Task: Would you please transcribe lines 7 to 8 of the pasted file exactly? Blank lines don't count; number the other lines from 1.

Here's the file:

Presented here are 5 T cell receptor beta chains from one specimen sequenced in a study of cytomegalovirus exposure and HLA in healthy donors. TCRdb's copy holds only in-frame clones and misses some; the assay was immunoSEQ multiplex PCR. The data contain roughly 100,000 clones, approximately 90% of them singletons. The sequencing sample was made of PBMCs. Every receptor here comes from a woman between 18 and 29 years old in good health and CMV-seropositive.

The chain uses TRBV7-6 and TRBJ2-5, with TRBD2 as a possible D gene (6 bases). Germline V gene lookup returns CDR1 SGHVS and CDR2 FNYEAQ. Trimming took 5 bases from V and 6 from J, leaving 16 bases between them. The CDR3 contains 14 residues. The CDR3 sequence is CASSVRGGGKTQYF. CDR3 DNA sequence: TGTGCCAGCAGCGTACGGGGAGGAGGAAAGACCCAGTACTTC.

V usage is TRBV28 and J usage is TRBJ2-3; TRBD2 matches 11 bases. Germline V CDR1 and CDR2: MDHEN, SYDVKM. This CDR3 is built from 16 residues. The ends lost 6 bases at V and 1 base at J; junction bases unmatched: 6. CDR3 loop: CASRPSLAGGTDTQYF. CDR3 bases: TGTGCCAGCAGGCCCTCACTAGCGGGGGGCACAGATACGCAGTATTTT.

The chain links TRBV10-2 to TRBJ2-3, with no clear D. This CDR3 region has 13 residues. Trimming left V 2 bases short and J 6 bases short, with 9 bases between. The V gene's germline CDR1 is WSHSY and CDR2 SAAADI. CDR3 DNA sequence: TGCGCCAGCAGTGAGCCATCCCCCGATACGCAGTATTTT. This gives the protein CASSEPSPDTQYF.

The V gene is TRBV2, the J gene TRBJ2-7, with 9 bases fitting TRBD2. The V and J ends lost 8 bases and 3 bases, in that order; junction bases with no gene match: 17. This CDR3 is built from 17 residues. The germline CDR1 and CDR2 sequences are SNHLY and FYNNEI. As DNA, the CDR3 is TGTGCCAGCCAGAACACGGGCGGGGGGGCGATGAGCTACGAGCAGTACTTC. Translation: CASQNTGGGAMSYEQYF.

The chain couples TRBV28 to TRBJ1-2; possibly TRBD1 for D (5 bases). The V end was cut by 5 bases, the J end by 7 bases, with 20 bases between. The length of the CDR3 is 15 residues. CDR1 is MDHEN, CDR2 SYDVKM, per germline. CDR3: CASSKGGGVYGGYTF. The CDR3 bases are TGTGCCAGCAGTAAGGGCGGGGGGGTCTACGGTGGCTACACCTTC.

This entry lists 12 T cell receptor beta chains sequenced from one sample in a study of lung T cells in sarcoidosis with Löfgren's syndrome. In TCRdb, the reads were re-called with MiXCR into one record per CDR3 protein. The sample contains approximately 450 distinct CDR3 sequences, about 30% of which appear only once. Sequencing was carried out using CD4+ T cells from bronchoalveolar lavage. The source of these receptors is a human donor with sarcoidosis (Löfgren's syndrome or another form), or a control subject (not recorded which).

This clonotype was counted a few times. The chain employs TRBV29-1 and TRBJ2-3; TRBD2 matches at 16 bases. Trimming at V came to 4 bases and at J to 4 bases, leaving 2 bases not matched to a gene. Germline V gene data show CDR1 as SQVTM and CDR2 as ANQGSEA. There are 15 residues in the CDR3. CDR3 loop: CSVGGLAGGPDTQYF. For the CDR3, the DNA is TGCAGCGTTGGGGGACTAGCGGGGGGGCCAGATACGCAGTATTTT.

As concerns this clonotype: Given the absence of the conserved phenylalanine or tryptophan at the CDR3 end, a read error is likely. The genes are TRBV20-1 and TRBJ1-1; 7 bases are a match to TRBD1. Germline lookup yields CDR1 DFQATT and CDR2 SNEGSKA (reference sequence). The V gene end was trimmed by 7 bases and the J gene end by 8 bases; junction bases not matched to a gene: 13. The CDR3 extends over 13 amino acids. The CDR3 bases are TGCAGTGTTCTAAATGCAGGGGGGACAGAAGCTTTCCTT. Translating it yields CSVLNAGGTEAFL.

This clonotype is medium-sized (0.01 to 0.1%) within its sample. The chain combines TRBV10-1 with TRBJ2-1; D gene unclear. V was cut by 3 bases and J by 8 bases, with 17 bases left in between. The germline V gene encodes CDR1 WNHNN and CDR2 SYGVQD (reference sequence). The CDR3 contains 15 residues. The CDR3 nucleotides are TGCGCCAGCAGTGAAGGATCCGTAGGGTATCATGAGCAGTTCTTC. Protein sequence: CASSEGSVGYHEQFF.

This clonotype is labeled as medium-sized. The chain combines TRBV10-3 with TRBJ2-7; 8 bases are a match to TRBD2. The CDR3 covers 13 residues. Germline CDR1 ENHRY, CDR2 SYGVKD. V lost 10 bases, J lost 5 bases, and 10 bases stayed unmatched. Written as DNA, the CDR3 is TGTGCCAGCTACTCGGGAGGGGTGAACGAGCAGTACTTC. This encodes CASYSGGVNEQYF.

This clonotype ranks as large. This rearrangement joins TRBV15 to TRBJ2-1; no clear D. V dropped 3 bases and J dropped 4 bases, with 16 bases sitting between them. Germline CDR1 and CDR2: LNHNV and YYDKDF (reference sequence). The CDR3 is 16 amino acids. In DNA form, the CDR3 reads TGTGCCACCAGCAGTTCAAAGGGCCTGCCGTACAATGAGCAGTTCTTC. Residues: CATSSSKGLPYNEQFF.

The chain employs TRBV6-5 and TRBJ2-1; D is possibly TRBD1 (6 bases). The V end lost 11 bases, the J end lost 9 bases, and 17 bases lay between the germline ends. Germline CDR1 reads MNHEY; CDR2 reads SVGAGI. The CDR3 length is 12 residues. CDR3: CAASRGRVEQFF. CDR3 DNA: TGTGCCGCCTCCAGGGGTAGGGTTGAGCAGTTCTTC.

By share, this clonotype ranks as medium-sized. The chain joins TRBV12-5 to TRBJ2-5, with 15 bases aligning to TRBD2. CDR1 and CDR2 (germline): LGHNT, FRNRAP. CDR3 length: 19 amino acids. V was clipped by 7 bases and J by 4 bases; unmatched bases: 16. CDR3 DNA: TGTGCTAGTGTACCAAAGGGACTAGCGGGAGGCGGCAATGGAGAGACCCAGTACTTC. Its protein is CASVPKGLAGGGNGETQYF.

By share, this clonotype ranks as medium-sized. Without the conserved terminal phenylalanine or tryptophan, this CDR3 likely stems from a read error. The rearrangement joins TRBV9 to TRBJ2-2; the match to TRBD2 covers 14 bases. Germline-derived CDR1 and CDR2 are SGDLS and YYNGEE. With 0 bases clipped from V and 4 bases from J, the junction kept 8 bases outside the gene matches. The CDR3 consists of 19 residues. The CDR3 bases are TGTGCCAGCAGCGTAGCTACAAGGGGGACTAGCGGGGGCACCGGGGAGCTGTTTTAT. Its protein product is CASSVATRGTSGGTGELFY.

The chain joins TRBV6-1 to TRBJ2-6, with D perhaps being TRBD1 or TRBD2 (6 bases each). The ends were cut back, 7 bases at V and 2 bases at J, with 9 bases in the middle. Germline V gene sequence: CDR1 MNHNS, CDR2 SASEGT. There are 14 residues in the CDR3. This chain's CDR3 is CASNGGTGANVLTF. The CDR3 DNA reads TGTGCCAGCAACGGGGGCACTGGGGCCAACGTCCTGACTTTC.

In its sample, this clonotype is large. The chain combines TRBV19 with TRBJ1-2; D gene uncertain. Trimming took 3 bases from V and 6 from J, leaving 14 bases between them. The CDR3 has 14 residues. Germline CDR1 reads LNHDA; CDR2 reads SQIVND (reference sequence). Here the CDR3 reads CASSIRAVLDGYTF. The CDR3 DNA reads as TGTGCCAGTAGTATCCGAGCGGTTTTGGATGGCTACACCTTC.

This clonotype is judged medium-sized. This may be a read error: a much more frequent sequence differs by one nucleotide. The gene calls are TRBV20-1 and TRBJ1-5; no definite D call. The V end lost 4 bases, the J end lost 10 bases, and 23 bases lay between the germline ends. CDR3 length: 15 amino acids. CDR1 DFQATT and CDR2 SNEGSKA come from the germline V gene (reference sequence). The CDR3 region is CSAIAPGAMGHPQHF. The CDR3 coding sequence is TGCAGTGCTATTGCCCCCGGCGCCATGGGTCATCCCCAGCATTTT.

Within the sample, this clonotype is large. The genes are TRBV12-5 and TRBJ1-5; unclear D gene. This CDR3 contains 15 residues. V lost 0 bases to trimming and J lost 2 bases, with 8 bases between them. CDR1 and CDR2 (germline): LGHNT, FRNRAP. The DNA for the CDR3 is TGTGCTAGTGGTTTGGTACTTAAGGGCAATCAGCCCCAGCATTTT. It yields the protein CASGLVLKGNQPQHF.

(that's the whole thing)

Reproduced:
This entry lists 12 T cell receptor beta chains sequenced from one sample in a study of lung T cells in sarcoidosis with Löfgren's syndrome. In TCRdb, the reads were re-called with MiXCR into one record per CDR3 protein. The sample contains approximately 450 distinct CDR3 sequences, about 30% of which appear only once. Sequencing was carried out using CD4+ T cells from bronchoalveolar lavage. The source of these receptors is a human donor with sarcoidosis (Löfgren's syndrome or another form), or a control subject (not recorded which).

This clonotype was counted a few times. The chain employs TRBV29-1 and TRBJ2-3; TRBD2 matches at 16 bases. Trimming at V came to 4 bases and at J to 4 bases, leaving 2 bases not matched to a gene. Germline V gene data show CDR1 as SQVTM and CDR2 as ANQGSEA. There are 15 residues in the CDR3. CDR3 loop: CSVGGLAGGPDTQYF. For the CDR3, the DNA is TGCAGCGTTGGGGGACTAGCGGGGGGGCCAGATACGCAGTATTTT.